The core of the difference between our own age and the past lies in the dissolution of local communities of friendship, work and entertainment in favour of increasingly national and global ones. For our entertainment, we no longer sing songs and tell stories with our neighbours: we privately watch national television, or international film releases. We don’t work in local business, factories or fields, interacting throughout our daily lives with people we have come to know and love well through a lifetime of acquaintance. Instead, we venture far afield to be employed by faceless national and multinational corporations and to give them custom whenever we buy anything from basics like food and clothing to luxury goods such as telephones and computers. It is a fundamental shift in societal structure that sits in contrast to our natural inclinations towards closer social groupings.

So, what can we learn by travelling into the memory of what life was like in former times on this our island? What can we carry forward to bring about a better future for ourselves? For all that we have achieved in terms of improvements to our living environments and technologies that have the potential to make our lives healthier and happier in many ways, we have to recognise that the breakdown of local community that has accompanied the rise of the car, that most transformative innovation, is a negative thing. We now live cut off from the people and living world around us in our boxes of metal, charging from place to place over what was once green earth with hardly a thought for the rich history, culture and community of the ancient villages and towns, forests and fields through which we pass. Life has become a hectic rush, in many ways, driven towards ever-increasing material success and capitalist growth, echoing the seventy-miles-per-hour speeds of the motorway age when set against the slower pace of the walkers and riders upon the ancient tracks and paths of our forebears.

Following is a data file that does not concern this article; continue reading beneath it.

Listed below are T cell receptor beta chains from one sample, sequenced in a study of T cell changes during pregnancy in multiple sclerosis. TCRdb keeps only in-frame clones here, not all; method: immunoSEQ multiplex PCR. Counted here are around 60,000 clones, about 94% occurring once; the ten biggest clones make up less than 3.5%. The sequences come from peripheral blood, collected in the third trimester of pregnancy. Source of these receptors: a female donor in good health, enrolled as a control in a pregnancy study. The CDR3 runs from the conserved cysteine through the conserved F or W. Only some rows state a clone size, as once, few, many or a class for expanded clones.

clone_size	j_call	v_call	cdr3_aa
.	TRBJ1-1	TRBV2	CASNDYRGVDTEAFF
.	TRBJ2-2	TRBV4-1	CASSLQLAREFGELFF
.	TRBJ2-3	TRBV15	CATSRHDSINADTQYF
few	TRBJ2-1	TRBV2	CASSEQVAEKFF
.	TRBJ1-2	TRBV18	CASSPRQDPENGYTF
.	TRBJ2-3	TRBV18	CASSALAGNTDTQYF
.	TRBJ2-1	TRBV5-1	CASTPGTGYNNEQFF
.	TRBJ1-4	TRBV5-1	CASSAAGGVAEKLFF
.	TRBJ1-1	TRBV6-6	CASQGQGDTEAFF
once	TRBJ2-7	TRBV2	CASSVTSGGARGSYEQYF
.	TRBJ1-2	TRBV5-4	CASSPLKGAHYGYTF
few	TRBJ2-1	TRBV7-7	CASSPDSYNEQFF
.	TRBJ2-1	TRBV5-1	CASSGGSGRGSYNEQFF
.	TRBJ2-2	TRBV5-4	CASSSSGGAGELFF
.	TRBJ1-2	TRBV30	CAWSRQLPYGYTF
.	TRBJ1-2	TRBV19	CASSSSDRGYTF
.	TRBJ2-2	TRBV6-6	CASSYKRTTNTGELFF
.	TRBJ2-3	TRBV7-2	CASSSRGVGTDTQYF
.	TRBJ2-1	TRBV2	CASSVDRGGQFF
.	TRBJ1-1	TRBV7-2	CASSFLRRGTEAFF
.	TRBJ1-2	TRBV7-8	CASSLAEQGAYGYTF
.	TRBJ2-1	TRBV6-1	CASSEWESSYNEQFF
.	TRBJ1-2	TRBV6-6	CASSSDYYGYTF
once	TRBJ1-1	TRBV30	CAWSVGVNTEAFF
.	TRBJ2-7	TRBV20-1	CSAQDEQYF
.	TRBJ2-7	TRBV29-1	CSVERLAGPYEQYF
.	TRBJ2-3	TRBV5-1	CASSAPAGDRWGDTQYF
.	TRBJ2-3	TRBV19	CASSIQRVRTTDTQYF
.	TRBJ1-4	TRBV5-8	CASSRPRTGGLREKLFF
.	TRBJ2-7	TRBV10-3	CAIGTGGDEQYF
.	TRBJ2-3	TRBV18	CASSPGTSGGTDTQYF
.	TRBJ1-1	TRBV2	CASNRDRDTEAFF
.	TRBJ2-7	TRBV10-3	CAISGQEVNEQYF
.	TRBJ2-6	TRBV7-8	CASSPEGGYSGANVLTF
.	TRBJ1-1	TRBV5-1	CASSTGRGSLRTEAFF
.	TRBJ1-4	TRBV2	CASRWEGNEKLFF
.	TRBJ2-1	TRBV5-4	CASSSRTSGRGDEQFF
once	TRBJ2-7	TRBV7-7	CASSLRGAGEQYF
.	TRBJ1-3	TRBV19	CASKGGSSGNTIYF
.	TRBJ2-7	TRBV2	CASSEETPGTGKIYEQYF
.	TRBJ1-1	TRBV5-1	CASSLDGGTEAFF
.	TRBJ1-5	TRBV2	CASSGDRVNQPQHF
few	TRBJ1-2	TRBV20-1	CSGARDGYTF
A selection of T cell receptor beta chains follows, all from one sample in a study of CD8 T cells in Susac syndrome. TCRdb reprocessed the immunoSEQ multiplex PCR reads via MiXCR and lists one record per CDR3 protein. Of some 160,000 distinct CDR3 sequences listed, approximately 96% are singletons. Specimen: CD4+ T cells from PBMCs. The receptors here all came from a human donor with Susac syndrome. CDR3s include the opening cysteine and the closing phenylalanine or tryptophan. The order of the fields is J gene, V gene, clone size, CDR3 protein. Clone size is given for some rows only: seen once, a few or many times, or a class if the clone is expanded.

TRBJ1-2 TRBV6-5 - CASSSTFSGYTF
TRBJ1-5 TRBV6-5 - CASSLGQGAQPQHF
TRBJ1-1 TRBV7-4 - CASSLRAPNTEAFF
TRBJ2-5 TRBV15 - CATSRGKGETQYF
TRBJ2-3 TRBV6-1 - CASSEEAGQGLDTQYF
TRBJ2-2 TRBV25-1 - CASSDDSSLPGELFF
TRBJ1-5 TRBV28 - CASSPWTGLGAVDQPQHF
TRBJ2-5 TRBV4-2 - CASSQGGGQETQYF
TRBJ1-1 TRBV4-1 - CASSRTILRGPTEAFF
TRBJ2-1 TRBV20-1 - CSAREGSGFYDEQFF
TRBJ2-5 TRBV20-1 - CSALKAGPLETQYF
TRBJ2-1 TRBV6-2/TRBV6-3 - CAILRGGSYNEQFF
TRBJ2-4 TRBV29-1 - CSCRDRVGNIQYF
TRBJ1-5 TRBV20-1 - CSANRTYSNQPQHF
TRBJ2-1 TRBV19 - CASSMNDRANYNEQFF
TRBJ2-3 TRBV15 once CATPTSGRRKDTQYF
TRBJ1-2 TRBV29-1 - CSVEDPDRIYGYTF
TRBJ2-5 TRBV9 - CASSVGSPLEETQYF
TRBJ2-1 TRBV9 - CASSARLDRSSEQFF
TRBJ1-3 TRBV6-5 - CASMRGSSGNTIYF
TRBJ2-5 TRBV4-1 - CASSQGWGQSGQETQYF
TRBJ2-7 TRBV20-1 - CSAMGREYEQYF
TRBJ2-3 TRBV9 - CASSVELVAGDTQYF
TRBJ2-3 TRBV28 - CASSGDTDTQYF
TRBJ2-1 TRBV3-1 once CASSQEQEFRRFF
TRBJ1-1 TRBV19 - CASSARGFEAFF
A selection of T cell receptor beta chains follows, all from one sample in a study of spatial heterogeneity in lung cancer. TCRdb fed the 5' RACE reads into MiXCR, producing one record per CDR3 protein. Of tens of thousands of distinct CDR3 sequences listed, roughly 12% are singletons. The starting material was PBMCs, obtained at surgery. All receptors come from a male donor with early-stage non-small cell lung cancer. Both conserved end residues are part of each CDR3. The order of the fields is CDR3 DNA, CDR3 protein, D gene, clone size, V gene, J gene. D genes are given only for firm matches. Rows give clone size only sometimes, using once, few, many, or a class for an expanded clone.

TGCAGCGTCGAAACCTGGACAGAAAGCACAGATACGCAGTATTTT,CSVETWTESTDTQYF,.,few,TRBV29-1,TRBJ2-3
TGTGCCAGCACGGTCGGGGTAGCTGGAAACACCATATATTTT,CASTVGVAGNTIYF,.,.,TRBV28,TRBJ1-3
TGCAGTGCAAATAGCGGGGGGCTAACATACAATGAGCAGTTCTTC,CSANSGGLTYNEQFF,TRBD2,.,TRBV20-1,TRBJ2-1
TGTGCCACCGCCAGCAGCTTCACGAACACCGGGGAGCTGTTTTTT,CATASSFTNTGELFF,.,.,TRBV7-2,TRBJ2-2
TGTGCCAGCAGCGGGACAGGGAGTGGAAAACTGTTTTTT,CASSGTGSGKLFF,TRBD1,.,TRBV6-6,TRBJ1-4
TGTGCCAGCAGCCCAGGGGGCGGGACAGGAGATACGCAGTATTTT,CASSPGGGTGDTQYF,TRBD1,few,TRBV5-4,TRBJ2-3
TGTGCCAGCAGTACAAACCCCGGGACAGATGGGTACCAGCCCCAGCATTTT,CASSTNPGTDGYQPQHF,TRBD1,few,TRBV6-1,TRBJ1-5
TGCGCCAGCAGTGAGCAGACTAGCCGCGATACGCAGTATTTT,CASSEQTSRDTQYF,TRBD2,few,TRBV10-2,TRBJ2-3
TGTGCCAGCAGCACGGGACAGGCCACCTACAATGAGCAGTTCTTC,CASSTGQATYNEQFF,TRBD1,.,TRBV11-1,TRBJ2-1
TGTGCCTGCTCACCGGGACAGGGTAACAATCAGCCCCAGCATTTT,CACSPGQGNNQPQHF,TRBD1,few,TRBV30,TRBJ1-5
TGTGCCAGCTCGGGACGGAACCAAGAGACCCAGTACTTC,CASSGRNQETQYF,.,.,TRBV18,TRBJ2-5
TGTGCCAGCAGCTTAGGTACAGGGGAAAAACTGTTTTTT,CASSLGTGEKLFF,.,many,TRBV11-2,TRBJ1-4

But there is one crucial piece of modern technology that can, perhaps, help us to change this state of affairs without having to return entirely to ways of life that we have moved on from for good reason, and instead reap the best rewards of both past and present worlds. The internet has begun a new transformation of our world, and one that we should waste no time in directing towards beneficial, rather than harmful, means. It could make us more insular, confined to our desks. But alternatively, through the ability to communicate over long distances without the need to drive or fly, we could use it to bring our jobs closer to home and eliminate the need for the stressful, polluting commute to work, freeing up our streets to be places to enjoy. Office jobs can be done from home, using the internet, and local small-businesses can be set up to serve communities and yet stay in contact with external suppliers. Working fewer hours, either at home or locally, and without the need to waste time in travelling every day, we may find that it becomes easier to create bonds within our local communities, appreciate the natural world around us and enjoy more fulfilling lives.

The ages before the paradigm shift that accompanied the coming of the motorcar were united in having a lower material productivity than today’s world. But spiritually and environmentally they were perhaps much more productive of well-rounded and happy beings before the rush and destruction that accompany the modern-day capitalist system of work and consumption was enabled by the increasing ease of travel. Learning from our forebears to make today’s world better is an idea that cuts across all of the environmental themes that we shall explore in this Environment Week. For if we are to build future better for all, we must first travel as humble pilgrims into the past, to see just what it is that we have already had and lost, and, perhaps, how to regain it.